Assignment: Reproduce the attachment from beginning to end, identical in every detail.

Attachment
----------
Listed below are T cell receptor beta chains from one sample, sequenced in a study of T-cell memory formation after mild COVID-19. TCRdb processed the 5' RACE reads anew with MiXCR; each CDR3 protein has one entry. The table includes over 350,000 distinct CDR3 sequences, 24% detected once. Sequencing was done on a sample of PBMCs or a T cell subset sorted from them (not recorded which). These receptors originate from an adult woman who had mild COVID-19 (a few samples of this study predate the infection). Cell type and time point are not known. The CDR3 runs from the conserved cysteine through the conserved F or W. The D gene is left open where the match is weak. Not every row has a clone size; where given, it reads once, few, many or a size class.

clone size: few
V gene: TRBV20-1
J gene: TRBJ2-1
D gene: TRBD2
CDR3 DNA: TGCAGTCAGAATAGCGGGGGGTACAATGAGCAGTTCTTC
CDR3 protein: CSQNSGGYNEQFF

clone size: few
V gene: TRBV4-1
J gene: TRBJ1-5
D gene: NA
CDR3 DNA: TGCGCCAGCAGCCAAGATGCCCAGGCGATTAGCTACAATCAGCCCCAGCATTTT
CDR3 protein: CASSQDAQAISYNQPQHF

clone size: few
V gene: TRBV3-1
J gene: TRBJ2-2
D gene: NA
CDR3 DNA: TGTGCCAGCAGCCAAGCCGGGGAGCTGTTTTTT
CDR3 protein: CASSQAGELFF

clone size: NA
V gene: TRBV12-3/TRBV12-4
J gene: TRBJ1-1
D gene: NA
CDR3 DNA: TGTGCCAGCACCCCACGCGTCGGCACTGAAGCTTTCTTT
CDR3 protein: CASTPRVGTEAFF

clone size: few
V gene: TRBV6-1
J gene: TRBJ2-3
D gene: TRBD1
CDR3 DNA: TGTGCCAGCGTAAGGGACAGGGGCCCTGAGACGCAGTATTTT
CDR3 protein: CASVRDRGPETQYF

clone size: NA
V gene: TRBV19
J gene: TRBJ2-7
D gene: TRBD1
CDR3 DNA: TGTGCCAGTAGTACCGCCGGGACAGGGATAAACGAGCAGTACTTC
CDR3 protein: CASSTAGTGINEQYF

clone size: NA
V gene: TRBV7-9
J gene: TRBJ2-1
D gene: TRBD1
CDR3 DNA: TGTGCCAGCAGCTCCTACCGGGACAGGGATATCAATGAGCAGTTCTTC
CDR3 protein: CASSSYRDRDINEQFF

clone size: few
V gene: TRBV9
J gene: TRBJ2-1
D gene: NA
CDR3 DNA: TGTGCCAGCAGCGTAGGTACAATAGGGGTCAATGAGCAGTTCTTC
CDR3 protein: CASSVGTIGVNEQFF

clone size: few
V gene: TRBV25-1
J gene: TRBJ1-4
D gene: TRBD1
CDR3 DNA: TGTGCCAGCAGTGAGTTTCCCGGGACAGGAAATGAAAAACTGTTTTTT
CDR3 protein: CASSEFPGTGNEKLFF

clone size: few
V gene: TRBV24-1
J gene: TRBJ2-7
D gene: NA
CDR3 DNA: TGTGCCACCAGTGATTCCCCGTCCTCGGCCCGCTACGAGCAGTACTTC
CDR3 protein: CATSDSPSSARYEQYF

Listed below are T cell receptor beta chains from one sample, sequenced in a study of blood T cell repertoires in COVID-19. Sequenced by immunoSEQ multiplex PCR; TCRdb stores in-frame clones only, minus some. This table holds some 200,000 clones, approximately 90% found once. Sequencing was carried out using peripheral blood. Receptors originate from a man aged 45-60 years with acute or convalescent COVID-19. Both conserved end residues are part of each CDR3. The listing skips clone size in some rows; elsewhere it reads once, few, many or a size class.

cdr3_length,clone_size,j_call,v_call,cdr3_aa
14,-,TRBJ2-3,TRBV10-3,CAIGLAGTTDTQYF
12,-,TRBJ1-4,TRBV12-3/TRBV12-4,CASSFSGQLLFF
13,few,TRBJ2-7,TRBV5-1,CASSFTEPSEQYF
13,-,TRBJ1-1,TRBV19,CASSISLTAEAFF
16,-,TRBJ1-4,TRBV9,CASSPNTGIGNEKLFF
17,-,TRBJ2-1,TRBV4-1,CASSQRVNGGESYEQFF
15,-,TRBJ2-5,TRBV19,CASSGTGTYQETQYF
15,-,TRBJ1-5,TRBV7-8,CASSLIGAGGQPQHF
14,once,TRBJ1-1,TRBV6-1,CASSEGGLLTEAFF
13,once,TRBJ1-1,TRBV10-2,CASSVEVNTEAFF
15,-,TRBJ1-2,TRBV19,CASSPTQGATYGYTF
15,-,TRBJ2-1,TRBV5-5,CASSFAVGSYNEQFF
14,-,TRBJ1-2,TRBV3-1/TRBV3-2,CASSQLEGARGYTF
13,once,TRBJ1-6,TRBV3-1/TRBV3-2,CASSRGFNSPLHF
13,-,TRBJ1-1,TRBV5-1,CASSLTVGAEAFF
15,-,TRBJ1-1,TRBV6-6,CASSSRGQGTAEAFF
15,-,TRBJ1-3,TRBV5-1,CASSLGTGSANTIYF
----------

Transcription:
Listed below are T cell receptor beta chains from one sample, sequenced in a study of T-cell memory formation after mild COVID-19. TCRdb processed the 5' RACE reads anew with MiXCR; each CDR3 protein has one entry. The table includes over 350,000 distinct CDR3 sequences, 24% detected once. Sequencing was done on a sample of PBMCs or a T cell subset sorted from them (not recorded which). These receptors originate from an adult woman who had mild COVID-19 (a few samples of this study predate the infection). Cell type and time point are not known. The CDR3 runs from the conserved cysteine through the conserved F or W. The D gene is left open where the match is weak. Not every row has a clone size; where given, it reads once, few, many or a size class.

clone size: few
V gene: TRBV20-1
J gene: TRBJ2-1
D gene: TRBD2
CDR3 DNA: TGCAGTCAGAATAGCGGGGGGTACAATGAGCAGTTCTTC
CDR3 protein: CSQNSGGYNEQFF

clone size: few
V gene: TRBV4-1
J gene: TRBJ1-5
D gene: NA
CDR3 DNA: TGCGCCAGCAGCCAAGATGCCCAGGCGATTAGCTACAATCAGCCCCAGCATTTT
CDR3 protein: CASSQDAQAISYNQPQHF

clone size: few
V gene: TRBV3-1
J gene: TRBJ2-2
D gene: NA
CDR3 DNA: TGTGCCAGCAGCCAAGCCGGGGAGCTGTTTTTT
CDR3 protein: CASSQAGELFF

clone size: NA
V gene: TRBV12-3/TRBV12-4
J gene: TRBJ1-1
D gene: NA
CDR3 DNA: TGTGCCAGCACCCCACGCGTCGGCACTGAAGCTTTCTTT
CDR3 protein: CASTPRVGTEAFF

clone size: few
V gene: TRBV6-1
J gene: TRBJ2-3
D gene: TRBD1
CDR3 DNA: TGTGCCAGCGTAAGGGACAGGGGCCCTGAGACGCAGTATTTT
CDR3 protein: CASVRDRGPETQYF

clone size: NA
V gene: TRBV19
J gene: TRBJ2-7
D gene: TRBD1
CDR3 DNA: TGTGCCAGTAGTACCGCCGGGACAGGGATAAACGAGCAGTACTTC
CDR3 protein: CASSTAGTGINEQYF

clone size: NA
V gene: TRBV7-9
J gene: TRBJ2-1
D gene: TRBD1
CDR3 DNA: TGTGCCAGCAGCTCCTACCGGGACAGGGATATCAATGAGCAGTTCTTC
CDR3 protein: CASSSYRDRDINEQFF

clone size: few
V gene: TRBV9
J gene: TRBJ2-1
D gene: NA
CDR3 DNA: TGTGCCAGCAGCGTAGGTACAATAGGGGTCAATGAGCAGTTCTTC
CDR3 protein: CASSVGTIGVNEQFF

clone size: few
V gene: TRBV25-1
J gene: TRBJ1-4
D gene: TRBD1
CDR3 DNA: TGTGCCAGCAGTGAGTTTCCCGGGACAGGAAATGAAAAACTGTTTTTT
CDR3 protein: CASSEFPGTGNEKLFF

clone size: few
V gene: TRBV24-1
J gene: TRBJ2-7
D gene: NA
CDR3 DNA: TGTGCCACCAGTGATTCCCCGTCCTCGGCCCGCTACGAGCAGTACTTC
CDR3 protein: CATSDSPSSARYEQYF

Listed below are T cell receptor beta chains from one sample, sequenced in a study of blood T cell repertoires in COVID-19. Sequenced by immunoSEQ multiplex PCR; TCRdb stores in-frame clones only, minus some. This table holds some 200,000 clones, approximately 90% found once. Sequencing was carried out using peripheral blood. Receptors originate from a man aged 45-60 years with acute or convalescent COVID-19. Both conserved end residues are part of each CDR3. The listing skips clone size in some rows; elsewhere it reads once, few, many or a size class.

cdr3_length,clone_size,j_call,v_call,cdr3_aa
14,-,TRBJ2-3,TRBV10-3,CAIGLAGTTDTQYF
12,-,TRBJ1-4,TRBV12-3/TRBV12-4,CASSFSGQLLFF
13,few,TRBJ2-7,TRBV5-1,CASSFTEPSEQYF
13,-,TRBJ1-1,TRBV19,CASSISLTAEAFF
16,-,TRBJ1-4,TRBV9,CASSPNTGIGNEKLFF
17,-,TRBJ2-1,TRBV4-1,CASSQRVNGGESYEQFF
15,-,TRBJ2-5,TRBV19,CASSGTGTYQETQYF
15,-,TRBJ1-5,TRBV7-8,CASSLIGAGGQPQHF
14,once,TRBJ1-1,TRBV6-1,CASSEGGLLTEAFF
13,once,TRBJ1-1,TRBV10-2,CASSVEVNTEAFF
15,-,TRBJ1-2,TRBV19,CASSPTQGATYGYTF
15,-,TRBJ2-1,TRBV5-5,CASSFAVGSYNEQFF
14,-,TRBJ1-2,TRBV3-1/TRBV3-2,CASSQLEGARGYTF
13,once,TRBJ1-6,TRBV3-1/TRBV3-2,CASSRGFNSPLHF
13,-,TRBJ1-1,TRBV5-1,CASSLTVGAEAFF
15,-,TRBJ1-1,TRBV6-6,CASSSRGQGTAEAFF
15,-,TRBJ1-3,TRBV5-1,CASSLGTGSANTIYF